joseph.wright at morningstar2.co.uk
Thu May 17 10:35:00 CEST 2018
On 17/05/2018 07:30, Joseph Wright wrote:
> An \expanded primitive makes it much more convenient to create such
> approaches, and matches the expansion carried out by e.g. \pdfstrcmp.
> For the work of the team in expl3, this would significantly aid
> consistency and allow more 'easy' expandable programming. The code
> addition is also small compared with many other 'new' (post-e-TeX)
> primitives, and \expanded is already present in LuaTeX. As such, we hope
> that the request can be actioned: we will make similar requests for
> XeTeX and (u)pTeX, such that all major engines have the functionality.
A 'toy' application is a very simple expandable case changer. I've used
a bit of expl3 here purely to avoid having to re-work string comparison.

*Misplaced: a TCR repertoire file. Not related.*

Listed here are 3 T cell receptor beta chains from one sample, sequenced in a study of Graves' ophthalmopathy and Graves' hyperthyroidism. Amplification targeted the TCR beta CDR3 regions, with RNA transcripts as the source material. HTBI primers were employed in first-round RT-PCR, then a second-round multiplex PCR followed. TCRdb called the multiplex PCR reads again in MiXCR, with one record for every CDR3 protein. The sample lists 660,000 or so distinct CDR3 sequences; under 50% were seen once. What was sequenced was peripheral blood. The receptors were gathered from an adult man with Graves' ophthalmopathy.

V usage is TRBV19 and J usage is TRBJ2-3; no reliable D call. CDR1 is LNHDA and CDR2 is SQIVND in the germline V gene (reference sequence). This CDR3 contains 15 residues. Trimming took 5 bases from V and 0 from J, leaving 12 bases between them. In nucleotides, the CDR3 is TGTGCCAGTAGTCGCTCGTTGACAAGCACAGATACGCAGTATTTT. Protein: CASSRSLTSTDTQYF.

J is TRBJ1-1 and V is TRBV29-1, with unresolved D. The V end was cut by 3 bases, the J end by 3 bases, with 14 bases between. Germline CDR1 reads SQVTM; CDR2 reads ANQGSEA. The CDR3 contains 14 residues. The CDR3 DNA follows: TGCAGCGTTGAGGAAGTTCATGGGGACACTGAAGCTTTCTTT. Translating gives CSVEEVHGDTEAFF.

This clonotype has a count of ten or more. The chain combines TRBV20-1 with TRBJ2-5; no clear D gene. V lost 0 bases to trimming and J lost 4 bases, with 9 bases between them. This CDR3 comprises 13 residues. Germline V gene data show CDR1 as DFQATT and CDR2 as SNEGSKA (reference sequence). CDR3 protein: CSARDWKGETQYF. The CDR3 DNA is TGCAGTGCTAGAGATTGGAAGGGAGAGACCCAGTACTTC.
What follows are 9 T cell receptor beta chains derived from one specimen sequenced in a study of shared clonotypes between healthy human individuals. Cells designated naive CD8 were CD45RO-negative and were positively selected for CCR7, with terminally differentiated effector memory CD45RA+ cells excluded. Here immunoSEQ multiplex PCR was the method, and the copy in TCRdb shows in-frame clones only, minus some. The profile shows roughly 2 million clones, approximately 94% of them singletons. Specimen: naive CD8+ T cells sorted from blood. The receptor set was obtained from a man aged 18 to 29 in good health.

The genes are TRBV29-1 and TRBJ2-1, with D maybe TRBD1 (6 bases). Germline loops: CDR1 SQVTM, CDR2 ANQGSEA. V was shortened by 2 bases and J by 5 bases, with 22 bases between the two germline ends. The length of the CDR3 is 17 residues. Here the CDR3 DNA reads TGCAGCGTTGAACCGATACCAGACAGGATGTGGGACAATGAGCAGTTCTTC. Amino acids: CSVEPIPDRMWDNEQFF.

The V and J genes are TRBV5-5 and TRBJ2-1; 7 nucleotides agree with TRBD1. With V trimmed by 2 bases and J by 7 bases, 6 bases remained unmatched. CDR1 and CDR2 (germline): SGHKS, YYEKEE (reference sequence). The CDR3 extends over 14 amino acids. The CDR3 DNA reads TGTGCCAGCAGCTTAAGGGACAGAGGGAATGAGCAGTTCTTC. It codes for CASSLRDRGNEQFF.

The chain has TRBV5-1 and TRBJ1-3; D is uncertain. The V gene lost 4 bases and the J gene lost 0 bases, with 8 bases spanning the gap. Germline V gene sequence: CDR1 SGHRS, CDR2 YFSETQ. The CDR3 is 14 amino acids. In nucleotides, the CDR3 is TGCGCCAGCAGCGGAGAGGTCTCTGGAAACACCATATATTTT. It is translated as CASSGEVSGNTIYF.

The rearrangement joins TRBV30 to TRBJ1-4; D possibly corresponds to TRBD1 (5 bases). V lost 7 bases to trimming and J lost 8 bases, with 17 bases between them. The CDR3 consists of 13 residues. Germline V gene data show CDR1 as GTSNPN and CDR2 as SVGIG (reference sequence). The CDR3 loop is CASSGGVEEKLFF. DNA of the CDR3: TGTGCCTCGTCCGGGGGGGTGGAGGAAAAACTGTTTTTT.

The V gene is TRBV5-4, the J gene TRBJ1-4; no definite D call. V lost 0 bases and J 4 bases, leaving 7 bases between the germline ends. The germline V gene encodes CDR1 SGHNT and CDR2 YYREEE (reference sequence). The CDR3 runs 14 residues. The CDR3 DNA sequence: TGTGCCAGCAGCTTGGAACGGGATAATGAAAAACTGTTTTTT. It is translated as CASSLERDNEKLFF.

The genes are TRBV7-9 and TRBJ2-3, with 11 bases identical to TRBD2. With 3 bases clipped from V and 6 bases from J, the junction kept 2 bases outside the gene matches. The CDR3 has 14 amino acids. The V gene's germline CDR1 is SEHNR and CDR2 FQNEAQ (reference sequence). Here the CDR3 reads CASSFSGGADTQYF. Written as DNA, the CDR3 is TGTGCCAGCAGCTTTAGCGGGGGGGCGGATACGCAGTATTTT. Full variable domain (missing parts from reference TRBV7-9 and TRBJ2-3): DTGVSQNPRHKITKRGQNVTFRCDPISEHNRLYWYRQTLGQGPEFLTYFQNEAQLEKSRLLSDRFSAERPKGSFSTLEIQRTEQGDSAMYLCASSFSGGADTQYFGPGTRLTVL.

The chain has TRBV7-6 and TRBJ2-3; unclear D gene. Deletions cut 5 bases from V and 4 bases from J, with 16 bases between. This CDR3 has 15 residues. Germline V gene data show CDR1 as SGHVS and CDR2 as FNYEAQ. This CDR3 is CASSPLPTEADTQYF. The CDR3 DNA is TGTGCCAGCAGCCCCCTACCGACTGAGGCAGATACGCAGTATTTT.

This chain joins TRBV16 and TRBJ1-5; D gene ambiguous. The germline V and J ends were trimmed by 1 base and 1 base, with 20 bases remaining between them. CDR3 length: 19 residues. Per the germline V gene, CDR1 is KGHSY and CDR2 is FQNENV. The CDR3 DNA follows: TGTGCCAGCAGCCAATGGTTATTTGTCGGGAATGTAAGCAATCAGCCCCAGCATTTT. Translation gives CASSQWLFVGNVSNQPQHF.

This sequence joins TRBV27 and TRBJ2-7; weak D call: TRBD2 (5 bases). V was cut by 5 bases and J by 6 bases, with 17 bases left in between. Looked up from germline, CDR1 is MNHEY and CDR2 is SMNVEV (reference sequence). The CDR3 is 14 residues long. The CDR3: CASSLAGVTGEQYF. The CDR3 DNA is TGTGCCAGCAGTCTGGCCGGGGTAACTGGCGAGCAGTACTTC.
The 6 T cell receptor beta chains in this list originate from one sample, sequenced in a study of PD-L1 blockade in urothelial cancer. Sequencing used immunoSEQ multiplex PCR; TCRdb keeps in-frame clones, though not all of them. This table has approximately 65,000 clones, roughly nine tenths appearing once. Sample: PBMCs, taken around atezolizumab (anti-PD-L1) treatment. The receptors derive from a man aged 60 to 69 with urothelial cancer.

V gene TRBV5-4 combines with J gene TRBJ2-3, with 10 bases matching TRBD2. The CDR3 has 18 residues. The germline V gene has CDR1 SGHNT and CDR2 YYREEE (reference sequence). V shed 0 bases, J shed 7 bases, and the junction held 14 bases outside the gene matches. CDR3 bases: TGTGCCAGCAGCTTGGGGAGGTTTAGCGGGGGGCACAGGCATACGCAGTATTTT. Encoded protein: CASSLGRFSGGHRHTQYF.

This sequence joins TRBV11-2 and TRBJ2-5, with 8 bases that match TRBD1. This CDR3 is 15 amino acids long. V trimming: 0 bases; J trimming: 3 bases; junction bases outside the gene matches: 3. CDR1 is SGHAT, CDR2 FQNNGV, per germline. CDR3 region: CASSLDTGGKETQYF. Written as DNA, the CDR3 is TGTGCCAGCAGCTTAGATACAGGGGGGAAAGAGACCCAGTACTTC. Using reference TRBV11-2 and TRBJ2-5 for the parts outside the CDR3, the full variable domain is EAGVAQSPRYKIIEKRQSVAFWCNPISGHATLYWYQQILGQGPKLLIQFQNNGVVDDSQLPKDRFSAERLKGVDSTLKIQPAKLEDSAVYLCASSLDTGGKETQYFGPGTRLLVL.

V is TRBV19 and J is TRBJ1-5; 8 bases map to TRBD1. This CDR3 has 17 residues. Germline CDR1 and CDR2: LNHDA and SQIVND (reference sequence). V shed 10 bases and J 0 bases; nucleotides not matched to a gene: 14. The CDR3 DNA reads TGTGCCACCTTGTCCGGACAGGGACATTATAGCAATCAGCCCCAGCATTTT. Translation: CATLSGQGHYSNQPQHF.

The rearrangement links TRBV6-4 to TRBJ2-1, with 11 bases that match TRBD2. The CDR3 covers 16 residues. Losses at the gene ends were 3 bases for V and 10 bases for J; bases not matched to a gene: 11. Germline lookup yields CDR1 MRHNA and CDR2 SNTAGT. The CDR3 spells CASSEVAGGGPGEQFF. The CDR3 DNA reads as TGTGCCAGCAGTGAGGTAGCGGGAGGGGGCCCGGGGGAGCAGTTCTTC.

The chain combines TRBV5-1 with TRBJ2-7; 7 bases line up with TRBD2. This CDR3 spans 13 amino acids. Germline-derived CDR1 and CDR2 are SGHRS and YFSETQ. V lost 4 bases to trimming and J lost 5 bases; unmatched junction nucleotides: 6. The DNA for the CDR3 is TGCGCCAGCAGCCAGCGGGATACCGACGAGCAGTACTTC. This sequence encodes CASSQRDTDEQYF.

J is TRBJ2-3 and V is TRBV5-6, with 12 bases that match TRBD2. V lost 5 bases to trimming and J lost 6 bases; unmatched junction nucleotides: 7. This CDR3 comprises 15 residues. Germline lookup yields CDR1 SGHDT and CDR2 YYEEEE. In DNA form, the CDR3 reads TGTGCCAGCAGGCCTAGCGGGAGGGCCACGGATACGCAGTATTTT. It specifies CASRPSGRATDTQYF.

The following currently runs only with LuaTeX as it uses \expanded:
\input expl3-generic %
% A string case switcher, for convenience
\cs_set_eq:NN \strcase \str_case:nnF
% No match
% No match
You *can* do the same without \expanded by arranging that each 'result'
token is shuffled to the end of an internal auxiliary set up, but that
means having to move tokens around. You can also deal with the nested
macros by testing each token for being an expandable macro. But the
result is much more 'pain', and that you have to be sure that everything
is set up correctly. (See \tl_upper_case:n, etc., in expl3, for a real
implementation that does all of these things.)
Having \expanded makes that all a lot easier, before you get on to
places where 'shuffle the tokens' is not realistic.
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